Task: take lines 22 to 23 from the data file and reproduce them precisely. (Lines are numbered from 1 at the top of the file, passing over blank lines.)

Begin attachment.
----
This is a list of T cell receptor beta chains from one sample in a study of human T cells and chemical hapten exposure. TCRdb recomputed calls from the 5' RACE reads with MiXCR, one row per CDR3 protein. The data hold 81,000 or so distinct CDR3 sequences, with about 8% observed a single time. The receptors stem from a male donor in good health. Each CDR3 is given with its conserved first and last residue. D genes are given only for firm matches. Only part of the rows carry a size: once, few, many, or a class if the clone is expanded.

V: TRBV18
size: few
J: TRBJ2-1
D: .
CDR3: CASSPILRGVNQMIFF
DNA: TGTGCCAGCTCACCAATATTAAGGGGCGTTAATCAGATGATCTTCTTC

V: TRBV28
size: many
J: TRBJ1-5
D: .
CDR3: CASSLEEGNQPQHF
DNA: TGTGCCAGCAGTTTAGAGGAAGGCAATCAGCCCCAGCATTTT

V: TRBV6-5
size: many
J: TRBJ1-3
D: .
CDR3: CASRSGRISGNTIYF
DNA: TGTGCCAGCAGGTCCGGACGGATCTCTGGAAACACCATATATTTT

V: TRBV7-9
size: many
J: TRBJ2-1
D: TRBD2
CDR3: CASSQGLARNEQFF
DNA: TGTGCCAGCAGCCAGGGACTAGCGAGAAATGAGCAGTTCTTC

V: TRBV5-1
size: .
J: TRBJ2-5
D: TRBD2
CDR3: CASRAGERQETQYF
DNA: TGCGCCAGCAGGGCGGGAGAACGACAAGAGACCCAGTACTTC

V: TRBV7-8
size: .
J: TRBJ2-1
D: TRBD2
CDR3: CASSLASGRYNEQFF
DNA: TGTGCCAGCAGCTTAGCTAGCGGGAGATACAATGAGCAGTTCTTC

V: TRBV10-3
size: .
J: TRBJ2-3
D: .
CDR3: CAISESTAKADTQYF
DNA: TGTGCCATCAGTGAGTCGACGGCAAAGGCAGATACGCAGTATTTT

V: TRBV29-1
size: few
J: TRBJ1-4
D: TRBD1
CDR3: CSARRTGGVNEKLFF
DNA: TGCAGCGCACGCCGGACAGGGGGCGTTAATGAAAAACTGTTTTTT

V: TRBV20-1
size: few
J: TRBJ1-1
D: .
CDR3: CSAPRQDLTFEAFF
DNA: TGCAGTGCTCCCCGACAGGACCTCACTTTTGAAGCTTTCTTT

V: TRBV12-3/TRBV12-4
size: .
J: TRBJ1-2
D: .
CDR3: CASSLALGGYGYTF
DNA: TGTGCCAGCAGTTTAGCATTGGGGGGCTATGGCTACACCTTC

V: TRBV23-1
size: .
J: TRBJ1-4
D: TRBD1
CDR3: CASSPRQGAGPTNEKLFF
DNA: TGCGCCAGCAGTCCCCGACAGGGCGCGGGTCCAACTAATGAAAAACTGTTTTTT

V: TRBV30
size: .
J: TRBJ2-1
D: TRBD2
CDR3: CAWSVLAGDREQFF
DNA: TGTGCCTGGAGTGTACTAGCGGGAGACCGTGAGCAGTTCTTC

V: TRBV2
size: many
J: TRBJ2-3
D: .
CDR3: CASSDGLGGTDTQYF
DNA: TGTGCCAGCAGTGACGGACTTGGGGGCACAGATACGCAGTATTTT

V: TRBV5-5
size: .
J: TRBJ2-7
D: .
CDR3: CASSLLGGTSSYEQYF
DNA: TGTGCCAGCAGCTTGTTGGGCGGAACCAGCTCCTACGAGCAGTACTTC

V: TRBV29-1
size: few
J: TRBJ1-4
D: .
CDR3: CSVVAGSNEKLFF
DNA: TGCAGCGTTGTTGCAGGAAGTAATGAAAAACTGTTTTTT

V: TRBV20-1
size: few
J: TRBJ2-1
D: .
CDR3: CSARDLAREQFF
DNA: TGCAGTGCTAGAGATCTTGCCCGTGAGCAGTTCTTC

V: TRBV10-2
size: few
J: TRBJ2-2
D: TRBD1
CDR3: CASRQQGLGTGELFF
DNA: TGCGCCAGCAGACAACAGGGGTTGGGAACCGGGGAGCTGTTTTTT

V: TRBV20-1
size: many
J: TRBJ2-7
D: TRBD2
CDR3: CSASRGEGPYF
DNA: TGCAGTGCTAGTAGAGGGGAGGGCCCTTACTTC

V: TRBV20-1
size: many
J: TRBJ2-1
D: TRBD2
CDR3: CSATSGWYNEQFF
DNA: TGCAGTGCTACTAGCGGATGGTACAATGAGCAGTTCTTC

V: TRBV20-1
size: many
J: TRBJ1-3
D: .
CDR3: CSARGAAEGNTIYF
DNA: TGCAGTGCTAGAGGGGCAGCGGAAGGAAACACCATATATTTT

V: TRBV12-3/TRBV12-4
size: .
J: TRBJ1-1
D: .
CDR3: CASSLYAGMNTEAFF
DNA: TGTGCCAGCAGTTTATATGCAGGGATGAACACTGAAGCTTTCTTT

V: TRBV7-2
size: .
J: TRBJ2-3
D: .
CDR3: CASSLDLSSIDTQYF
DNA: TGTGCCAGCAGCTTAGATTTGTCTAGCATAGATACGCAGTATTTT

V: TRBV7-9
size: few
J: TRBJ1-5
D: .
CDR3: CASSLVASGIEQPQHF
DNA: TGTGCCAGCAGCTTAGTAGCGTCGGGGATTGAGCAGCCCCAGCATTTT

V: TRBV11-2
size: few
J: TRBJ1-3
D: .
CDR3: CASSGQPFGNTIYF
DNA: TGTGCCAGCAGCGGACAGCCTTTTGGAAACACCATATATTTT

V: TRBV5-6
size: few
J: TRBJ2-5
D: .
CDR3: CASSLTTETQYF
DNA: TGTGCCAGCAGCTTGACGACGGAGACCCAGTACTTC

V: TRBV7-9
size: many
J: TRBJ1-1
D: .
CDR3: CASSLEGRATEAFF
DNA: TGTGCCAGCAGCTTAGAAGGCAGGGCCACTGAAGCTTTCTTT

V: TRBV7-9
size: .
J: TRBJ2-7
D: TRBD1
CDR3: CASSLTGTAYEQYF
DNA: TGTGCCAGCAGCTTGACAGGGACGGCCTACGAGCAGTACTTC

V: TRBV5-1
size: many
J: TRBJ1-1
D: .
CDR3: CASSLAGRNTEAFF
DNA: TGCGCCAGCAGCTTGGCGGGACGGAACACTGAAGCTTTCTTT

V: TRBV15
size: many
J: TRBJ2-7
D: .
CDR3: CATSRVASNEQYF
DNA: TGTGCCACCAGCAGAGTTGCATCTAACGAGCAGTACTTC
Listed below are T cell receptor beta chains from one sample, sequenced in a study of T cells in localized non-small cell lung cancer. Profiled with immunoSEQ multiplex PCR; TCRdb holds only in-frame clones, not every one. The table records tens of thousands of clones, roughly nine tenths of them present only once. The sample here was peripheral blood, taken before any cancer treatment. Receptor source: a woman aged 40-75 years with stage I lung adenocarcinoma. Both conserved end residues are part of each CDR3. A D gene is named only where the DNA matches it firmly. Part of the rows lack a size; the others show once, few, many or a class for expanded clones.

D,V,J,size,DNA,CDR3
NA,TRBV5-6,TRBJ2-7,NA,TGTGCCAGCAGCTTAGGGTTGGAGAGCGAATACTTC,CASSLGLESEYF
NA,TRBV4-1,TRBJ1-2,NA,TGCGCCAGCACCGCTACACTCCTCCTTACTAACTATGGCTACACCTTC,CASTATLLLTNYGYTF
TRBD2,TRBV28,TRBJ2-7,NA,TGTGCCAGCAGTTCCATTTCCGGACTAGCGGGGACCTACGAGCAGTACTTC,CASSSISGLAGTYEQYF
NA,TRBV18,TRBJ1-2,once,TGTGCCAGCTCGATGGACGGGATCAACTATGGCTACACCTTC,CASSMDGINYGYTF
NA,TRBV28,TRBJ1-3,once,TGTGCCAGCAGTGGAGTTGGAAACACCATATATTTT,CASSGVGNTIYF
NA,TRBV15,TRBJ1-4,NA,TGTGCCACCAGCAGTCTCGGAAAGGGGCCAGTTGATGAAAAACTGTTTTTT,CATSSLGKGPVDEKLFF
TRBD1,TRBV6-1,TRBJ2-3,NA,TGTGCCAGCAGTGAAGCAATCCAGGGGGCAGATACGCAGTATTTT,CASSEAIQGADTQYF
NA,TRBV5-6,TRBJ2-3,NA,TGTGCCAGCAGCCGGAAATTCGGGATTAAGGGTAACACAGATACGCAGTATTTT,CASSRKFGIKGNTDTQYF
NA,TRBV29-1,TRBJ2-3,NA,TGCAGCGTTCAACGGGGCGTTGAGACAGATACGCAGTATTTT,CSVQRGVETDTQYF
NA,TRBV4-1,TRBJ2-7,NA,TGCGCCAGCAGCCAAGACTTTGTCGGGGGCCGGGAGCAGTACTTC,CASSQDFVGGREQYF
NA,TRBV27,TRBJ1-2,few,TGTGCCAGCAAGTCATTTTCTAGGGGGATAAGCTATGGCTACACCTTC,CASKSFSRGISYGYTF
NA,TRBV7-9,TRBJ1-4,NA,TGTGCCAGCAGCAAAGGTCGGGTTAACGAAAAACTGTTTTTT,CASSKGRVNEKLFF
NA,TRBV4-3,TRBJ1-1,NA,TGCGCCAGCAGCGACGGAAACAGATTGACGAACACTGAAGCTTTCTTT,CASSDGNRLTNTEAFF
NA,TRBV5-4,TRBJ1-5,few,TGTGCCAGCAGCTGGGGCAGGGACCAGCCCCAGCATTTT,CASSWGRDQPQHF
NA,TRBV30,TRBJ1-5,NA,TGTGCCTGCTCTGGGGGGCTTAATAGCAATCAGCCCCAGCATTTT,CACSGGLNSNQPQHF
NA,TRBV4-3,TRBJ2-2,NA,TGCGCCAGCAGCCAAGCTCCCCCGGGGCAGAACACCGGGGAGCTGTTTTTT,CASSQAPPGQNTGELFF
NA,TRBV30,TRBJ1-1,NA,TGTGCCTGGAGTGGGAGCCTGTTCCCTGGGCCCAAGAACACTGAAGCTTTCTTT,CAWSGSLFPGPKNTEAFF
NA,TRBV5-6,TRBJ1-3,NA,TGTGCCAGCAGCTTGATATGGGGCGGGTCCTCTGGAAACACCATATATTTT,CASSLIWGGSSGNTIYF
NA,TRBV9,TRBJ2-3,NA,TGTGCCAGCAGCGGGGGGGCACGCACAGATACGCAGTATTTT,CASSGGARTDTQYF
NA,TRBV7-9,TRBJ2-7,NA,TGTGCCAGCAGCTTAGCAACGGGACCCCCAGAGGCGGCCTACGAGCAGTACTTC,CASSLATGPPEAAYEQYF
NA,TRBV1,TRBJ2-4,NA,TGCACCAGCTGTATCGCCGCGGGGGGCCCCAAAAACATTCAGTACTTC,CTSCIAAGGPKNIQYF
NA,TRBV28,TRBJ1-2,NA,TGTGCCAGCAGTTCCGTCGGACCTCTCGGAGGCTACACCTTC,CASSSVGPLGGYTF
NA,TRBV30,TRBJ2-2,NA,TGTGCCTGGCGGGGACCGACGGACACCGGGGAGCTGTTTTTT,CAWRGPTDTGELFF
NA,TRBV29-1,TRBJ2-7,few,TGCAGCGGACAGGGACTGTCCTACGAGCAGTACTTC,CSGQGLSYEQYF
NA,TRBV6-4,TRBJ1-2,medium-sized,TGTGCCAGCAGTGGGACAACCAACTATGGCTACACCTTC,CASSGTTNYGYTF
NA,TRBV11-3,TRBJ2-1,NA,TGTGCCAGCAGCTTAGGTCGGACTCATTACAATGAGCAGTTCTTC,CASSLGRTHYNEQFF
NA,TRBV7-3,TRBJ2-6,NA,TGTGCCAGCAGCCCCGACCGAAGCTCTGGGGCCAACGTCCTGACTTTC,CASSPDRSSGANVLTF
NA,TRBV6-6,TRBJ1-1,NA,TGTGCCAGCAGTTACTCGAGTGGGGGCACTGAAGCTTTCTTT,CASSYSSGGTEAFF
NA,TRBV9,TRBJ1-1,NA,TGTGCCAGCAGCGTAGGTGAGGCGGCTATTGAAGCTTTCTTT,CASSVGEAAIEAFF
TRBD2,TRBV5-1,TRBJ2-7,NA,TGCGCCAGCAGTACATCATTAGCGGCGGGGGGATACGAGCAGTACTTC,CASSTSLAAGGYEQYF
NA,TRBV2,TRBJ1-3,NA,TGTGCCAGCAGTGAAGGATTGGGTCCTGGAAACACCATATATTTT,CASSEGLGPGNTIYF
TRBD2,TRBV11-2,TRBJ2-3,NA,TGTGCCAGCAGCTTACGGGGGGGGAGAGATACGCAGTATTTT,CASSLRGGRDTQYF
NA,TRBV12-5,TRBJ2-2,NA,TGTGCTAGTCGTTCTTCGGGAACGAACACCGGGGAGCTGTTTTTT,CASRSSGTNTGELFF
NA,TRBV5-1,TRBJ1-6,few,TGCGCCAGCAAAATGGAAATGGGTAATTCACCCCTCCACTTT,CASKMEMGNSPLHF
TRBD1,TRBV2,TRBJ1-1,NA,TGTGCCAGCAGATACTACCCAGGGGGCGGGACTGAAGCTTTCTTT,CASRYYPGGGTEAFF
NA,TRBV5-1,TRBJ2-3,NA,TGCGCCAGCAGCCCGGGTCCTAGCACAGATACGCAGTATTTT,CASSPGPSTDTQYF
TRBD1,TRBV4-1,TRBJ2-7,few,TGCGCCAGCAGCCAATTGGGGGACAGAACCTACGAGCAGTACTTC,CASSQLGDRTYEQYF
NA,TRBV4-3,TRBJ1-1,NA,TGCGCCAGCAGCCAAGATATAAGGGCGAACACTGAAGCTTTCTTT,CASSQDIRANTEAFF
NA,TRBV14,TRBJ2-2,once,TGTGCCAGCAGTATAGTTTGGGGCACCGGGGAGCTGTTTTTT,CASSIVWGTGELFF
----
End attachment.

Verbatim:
J: TRBJ2-1
D: TRBD2